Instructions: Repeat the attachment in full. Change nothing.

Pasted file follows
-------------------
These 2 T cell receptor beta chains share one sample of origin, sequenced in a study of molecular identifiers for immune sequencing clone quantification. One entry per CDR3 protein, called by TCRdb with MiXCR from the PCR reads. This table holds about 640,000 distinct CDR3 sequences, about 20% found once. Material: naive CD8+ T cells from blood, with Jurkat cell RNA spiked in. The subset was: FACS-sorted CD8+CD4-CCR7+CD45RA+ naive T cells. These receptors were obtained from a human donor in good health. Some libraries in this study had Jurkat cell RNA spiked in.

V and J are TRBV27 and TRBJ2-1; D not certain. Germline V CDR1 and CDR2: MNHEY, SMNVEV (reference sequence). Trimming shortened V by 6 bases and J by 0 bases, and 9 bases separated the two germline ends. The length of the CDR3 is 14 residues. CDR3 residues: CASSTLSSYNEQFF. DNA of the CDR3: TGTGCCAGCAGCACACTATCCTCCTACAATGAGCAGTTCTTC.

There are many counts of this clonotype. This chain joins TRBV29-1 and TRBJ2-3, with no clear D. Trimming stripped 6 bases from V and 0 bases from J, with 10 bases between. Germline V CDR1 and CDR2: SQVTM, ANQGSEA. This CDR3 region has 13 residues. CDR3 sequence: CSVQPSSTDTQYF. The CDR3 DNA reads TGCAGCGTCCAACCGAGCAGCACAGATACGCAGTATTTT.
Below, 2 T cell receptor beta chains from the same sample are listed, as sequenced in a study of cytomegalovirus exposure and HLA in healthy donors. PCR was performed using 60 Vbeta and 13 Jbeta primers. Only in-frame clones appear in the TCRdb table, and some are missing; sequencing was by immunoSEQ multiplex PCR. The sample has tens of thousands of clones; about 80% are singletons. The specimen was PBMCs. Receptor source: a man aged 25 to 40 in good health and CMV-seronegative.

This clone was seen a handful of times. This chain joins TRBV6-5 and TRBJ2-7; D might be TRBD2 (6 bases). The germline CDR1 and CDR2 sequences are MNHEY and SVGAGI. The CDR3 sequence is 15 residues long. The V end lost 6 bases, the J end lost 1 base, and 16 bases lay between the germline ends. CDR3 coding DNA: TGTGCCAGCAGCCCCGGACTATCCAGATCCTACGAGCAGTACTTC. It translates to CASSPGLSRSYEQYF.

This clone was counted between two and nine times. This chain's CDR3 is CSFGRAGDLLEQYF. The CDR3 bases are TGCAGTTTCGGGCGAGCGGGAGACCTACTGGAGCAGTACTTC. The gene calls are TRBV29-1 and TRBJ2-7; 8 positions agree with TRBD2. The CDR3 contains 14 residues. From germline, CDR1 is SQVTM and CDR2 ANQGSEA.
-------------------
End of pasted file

These 2 T cell receptor beta chains share one sample of origin, sequenced in a study of molecular identifiers for immune sequencing clone quantification. One entry per CDR3 protein, called by TCRdb with MiXCR from the PCR reads. This table holds about 640,000 distinct CDR3 sequences, about 20% found once. Material: naive CD8+ T cells from blood, with Jurkat cell RNA spiked in. The subset was: FACS-sorted CD8+CD4-CCR7+CD45RA+ naive T cells. These receptors were obtained from a human donor in good health. Some libraries in this study had Jurkat cell RNA spiked in.

V and J are TRBV27 and TRBJ2-1; D not certain. Germline V CDR1 and CDR2: MNHEY, SMNVEV (reference sequence). Trimming shortened V by 6 bases and J by 0 bases, and 9 bases separated the two germline ends. The length of the CDR3 is 14 residues. CDR3 residues: CASSTLSSYNEQFF. DNA of the CDR3: TGTGCCAGCAGCACACTATCCTCCTACAATGAGCAGTTCTTC.

There are many counts of this clonotype. This chain joins TRBV29-1 and TRBJ2-3, with no clear D. Trimming stripped 6 bases from V and 0 bases from J, with 10 bases between. Germline V CDR1 and CDR2: SQVTM, ANQGSEA. This CDR3 region has 13 residues. CDR3 sequence: CSVQPSSTDTQYF. The CDR3 DNA reads TGCAGCGTCCAACCGAGCAGCACAGATACGCAGTATTTT.
Below, 2 T cell receptor beta chains from the same sample are listed, as sequenced in a study of cytomegalovirus exposure and HLA in healthy donors. PCR was performed using 60 Vbeta and 13 Jbeta primers. Only in-frame clones appear in the TCRdb table, and some are missing; sequencing was by immunoSEQ multiplex PCR. The sample has tens of thousands of clones; about 80% are singletons. The specimen was PBMCs. Receptor source: a man aged 25 to 40 in good health and CMV-seronegative.

This clone was seen a handful of times. This chain joins TRBV6-5 and TRBJ2-7; D might be TRBD2 (6 bases). The germline CDR1 and CDR2 sequences are MNHEY and SVGAGI. The CDR3 sequence is 15 residues long. The V end lost 6 bases, the J end lost 1 base, and 16 bases lay between the germline ends. CDR3 coding DNA: TGTGCCAGCAGCCCCGGACTATCCAGATCCTACGAGCAGTACTTC. It translates to CASSPGLSRSYEQYF.

This clone was counted between two and nine times. This chain's CDR3 is CSFGRAGDLLEQYF. The CDR3 bases are TGCAGTTTCGGGCGAGCGGGAGACCTACTGGAGCAGTACTTC. The gene calls are TRBV29-1 and TRBJ2-7; 8 positions agree with TRBD2. The CDR3 contains 14 residues. From germline, CDR1 is SQVTM and CDR2 ANQGSEA.